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No. 23. Pugahm Myo [Pagan]. Figures in Damayangyee Pagoda [Dhamma-yan-gyi].

A work made of salted paper print, from the album "burma views" (1857).
CC0 Public Domain Designation

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  • A work made of salted paper print, from the album "burma views" (1857).


1855, printed 1856


Linnaeus Tripe
English, 1822–1902

About this artwork

Linnaeus Tripe produced some of the earliest photographs ever made of British India and Burma. The British ruled large parts of India through the East India Company, a corporation with its own private armies and governmental functions. Tripe rose through the ranks of the Company’s army and began to experiment with photography in the early 1850s, photographing temples and other Indian monuments. In 1855, James Broun-Ramsay, the British governor general of India, commissioned him to join a diplomatic mission to Burma as its official photographer to document architecture and points of interest. When the complete series was exhibited in 1857, the jury called the photographs “excellent; remarkable for great distinctness and also for their unusual and beautiful tint.” In this photograph of the famous Buddhist Dhammayangyi temple, four disciples of Guatama Buddha are seated with lotus flowers as their footstools.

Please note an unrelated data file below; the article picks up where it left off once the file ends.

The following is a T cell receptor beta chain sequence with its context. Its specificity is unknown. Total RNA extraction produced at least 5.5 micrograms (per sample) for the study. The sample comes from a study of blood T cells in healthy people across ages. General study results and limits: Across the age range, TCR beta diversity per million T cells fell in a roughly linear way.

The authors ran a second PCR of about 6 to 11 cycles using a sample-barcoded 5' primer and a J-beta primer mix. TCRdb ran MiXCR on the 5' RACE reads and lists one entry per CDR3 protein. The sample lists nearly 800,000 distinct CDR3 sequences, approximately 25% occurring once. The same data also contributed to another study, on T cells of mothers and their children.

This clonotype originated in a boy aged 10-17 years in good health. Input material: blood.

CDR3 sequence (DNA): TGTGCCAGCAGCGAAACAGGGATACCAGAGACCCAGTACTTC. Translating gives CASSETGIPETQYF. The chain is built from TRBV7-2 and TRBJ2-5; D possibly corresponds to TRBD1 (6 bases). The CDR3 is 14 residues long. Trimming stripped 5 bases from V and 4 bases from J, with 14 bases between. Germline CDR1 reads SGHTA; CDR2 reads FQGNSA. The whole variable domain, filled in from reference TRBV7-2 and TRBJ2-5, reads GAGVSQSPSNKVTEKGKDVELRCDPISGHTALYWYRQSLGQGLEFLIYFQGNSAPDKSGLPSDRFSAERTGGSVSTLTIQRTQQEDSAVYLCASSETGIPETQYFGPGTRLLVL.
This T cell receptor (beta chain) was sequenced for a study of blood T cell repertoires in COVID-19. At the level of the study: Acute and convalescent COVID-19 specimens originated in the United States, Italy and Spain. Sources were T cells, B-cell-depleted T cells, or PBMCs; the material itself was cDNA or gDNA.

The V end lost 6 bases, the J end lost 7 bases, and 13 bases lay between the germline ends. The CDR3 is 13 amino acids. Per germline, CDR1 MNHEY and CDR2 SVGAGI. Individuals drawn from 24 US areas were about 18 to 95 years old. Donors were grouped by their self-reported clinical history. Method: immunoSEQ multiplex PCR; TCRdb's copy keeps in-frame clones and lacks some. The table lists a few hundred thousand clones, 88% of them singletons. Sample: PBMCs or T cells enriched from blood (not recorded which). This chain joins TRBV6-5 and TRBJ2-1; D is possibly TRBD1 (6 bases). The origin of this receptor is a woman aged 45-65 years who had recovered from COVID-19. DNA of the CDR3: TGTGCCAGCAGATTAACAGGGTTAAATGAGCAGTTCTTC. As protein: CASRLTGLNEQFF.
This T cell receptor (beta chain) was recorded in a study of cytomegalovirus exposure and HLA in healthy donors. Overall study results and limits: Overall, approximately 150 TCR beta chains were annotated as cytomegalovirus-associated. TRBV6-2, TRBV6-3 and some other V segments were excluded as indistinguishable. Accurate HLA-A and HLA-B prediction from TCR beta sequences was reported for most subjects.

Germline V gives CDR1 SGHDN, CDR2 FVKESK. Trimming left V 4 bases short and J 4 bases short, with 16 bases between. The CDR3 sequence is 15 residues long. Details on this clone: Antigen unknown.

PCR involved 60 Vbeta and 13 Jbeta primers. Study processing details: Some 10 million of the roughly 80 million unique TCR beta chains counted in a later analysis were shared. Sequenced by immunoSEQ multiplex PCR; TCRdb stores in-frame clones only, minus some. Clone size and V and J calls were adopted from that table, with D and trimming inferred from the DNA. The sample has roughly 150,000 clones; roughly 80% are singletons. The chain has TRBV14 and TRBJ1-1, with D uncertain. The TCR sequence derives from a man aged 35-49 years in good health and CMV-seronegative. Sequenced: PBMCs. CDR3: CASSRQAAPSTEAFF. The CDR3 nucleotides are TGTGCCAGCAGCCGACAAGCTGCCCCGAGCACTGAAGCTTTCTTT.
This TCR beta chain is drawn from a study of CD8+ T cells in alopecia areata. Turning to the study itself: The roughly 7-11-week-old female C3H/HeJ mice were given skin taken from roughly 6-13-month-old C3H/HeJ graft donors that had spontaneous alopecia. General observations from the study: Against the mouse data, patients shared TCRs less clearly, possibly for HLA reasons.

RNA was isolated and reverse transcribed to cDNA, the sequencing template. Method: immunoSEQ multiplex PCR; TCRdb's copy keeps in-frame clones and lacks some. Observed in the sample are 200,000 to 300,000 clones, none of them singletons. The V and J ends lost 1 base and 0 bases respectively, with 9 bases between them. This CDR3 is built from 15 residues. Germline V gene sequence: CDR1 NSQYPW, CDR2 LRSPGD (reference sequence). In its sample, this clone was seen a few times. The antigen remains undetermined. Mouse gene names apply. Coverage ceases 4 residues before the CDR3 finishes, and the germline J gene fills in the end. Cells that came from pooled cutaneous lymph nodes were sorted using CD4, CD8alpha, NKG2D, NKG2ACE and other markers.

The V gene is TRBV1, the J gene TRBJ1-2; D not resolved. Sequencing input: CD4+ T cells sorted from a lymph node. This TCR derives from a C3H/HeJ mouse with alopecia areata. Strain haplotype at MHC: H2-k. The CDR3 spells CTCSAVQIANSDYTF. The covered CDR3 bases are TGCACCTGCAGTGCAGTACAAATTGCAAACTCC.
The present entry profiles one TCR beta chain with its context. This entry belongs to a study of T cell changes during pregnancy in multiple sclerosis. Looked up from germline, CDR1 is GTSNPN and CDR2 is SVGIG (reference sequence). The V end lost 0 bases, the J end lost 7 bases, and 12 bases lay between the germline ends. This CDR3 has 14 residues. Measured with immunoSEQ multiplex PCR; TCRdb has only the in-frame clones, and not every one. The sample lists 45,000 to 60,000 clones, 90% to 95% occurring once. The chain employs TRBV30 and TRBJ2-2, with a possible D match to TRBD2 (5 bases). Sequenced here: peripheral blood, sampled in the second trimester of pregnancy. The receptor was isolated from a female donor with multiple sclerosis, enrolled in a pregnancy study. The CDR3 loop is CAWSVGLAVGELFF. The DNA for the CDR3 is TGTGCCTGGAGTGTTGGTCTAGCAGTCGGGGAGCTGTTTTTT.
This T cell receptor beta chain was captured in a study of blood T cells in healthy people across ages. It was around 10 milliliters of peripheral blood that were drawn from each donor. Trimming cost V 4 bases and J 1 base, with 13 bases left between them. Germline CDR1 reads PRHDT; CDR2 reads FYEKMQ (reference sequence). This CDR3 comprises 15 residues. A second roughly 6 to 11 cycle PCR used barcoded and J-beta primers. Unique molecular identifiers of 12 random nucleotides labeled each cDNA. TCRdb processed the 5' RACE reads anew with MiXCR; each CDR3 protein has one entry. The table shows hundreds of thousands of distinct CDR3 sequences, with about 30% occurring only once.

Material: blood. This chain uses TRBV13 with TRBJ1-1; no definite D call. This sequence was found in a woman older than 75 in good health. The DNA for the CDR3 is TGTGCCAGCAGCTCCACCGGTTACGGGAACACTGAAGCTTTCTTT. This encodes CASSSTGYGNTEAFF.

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Photography and Media


Linnaeus Tripe


No. 23. Pugahm Myo [Pagan]. Figures in Damayangyee Pagoda [Dhamma-yan-gyi].


England (Artist's nationality:)

Date  Dates are not always precisely known, but the Art Institute strives to present this information as consistently and legibly as possible. Dates may be represented as a range that spans decades, centuries, dynasties, or periods and may include qualifiers such as c. (circa) or BCE.

Made 1855


Salted paper print, from the album "Burma Views" (1857)


Image/paper: 26.8 × 33.4 cm (10 9/16 × 13 3/16 in.); Mount: 45.6 × 58.3 cm (18 × 23 in.)

Credit Line

Through prior purchase with Edward E. Ayer Endowment in memory of Charles L. Hutchinson

Reference Number


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